Football Australia pledges to investigate abuse allegations

Retired player Lisa De Vanna says she saw abuse towards younger female players and authorities protecting abusers.

De Vanna, right, played 150 times and scored 47 goals for Australia [File: Reuters]

Football Australia (FA) has pledged to investigate abuse allegations after recently retired international striker Lisa De Vanna said she had been the victim of sexual assault, harassment and bullying during her career.

FA said in a statement on Wednesday that it would investigate any abuse allegations and that Sport Integrity Australia (SIA), a government agency that oversees doping and corruption in sport in the country, would oversee an independent complaints process for players and staff.

De Vanna made her initial allegations in response to a Twitter post by US international player Megan Rapinoe, who commented on allegations of misconduct against former North Carolina Courage head coach Paul Riley.

The 36-year-old De Vanna, who played 150 times and scored 47 goals for her country across two decades, replied that she had witnessed women in the game abusing younger female players, and organisations protecting the abusers.

“There needs to be consequences. There needs to be accountability,” she said in an interview with News Corps media.

“I have seen cultural problems at all levels throughout the years – from men and women – and girls coming through need to be brave, and also the girls that have been through this also need to be brave and know they are not alone.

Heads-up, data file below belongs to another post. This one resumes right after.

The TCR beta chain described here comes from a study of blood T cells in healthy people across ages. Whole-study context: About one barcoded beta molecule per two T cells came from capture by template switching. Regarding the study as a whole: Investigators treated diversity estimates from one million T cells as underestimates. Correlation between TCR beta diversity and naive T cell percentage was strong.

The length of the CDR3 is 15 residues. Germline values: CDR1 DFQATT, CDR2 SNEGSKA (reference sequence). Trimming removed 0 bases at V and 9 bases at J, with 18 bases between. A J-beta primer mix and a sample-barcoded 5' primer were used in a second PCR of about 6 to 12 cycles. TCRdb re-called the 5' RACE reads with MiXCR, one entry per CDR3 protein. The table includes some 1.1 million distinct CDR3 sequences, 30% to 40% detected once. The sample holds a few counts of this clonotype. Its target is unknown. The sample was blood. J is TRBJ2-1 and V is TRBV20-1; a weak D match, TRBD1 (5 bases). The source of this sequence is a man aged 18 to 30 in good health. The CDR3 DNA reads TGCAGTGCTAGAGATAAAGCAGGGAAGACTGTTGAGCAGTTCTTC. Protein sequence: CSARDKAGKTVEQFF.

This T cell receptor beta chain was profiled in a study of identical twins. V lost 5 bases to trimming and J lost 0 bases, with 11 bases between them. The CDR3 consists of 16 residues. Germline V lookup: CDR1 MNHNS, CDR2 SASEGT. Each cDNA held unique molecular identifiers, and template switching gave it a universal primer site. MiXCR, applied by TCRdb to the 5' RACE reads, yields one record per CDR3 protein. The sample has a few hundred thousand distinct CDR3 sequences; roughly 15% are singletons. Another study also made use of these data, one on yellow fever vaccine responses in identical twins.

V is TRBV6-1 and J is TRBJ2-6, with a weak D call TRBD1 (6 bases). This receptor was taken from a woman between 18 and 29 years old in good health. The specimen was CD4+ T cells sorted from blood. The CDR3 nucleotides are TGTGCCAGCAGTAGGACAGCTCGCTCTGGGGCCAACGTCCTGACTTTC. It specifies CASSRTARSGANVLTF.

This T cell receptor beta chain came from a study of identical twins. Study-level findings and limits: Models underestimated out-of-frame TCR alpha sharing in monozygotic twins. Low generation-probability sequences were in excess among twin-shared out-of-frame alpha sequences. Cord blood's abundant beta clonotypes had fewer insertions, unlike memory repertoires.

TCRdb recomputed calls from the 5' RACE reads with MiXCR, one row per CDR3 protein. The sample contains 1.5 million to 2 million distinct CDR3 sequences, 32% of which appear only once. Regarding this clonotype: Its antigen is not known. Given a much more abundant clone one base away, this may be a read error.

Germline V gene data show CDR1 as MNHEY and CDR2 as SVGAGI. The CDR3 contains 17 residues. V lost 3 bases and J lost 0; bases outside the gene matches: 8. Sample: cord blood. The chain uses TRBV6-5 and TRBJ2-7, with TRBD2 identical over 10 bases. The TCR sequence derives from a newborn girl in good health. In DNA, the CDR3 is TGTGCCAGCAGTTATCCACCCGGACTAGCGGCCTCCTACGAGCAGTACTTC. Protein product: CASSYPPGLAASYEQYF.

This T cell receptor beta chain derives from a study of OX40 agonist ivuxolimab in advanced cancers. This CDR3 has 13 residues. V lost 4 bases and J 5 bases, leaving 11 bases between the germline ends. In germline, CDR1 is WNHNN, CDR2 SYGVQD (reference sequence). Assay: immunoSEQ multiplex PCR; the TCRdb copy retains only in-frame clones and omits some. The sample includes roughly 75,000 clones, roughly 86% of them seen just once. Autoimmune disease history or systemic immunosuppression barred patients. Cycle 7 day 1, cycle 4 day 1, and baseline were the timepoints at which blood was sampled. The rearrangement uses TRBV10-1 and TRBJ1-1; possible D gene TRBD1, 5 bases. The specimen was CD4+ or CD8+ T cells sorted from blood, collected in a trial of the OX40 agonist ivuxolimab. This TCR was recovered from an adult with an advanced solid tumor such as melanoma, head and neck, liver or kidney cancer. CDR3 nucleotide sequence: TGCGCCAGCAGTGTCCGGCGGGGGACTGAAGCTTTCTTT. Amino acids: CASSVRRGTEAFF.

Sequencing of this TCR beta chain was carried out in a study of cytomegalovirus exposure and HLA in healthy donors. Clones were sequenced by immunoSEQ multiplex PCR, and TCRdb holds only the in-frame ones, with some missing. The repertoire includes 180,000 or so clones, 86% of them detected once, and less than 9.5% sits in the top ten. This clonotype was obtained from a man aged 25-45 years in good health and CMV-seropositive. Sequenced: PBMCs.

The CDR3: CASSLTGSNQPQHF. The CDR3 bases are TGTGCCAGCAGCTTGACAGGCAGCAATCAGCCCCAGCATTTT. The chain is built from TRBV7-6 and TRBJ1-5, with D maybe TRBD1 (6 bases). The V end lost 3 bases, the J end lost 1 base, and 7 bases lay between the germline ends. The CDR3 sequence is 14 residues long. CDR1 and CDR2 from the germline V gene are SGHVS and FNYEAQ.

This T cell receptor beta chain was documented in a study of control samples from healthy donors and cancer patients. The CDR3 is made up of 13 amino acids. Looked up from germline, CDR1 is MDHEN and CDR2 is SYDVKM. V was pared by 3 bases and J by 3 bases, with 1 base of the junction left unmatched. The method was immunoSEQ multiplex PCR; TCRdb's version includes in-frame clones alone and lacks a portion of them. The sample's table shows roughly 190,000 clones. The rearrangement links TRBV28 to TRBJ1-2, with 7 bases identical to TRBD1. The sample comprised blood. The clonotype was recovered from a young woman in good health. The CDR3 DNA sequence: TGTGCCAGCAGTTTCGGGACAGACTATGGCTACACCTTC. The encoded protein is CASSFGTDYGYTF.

“Have I been sexually harassed? Yes. Have I been bullied? Yes. Ostracised? Yes. Have I seen things that have made me uncomfortable? Yes.”

FA chief executive James Johnson pledged, “We’re committed to safe, inclusive environments for all footballers and staff.”

“There is no place for abuse, harassment or bullying in our sport and it’s incumbent on organisations like ours to take the lead when it comes to dealing with these issues head-on.”

FA said it had recently approached SIA to discuss an independent complaints procedure and Johnson welcomed the “timely” announcement.


De Vanna went public with her allegations in the wake of the scandal in the United States, where the National Women’s Soccer League called off games on the weekend and its commissioner quit amid a sexual harassment and misconduct allegations involving a longtime coach.

FA said in a statement on Tuesday that it had met De Vanna to discuss her “grievances” but some of the allegations she made in the media had not been raised at the time.

Another recently retired Australian professional, Rhali Dobson, also claimed she had been the target of predatory behaviour.

Professional Footballers Australia, the players’ union, said it was deeply concerned about the allegations.

“All players should feel safe, included and respected,” it said.

Source: Al Jazeera and news agencies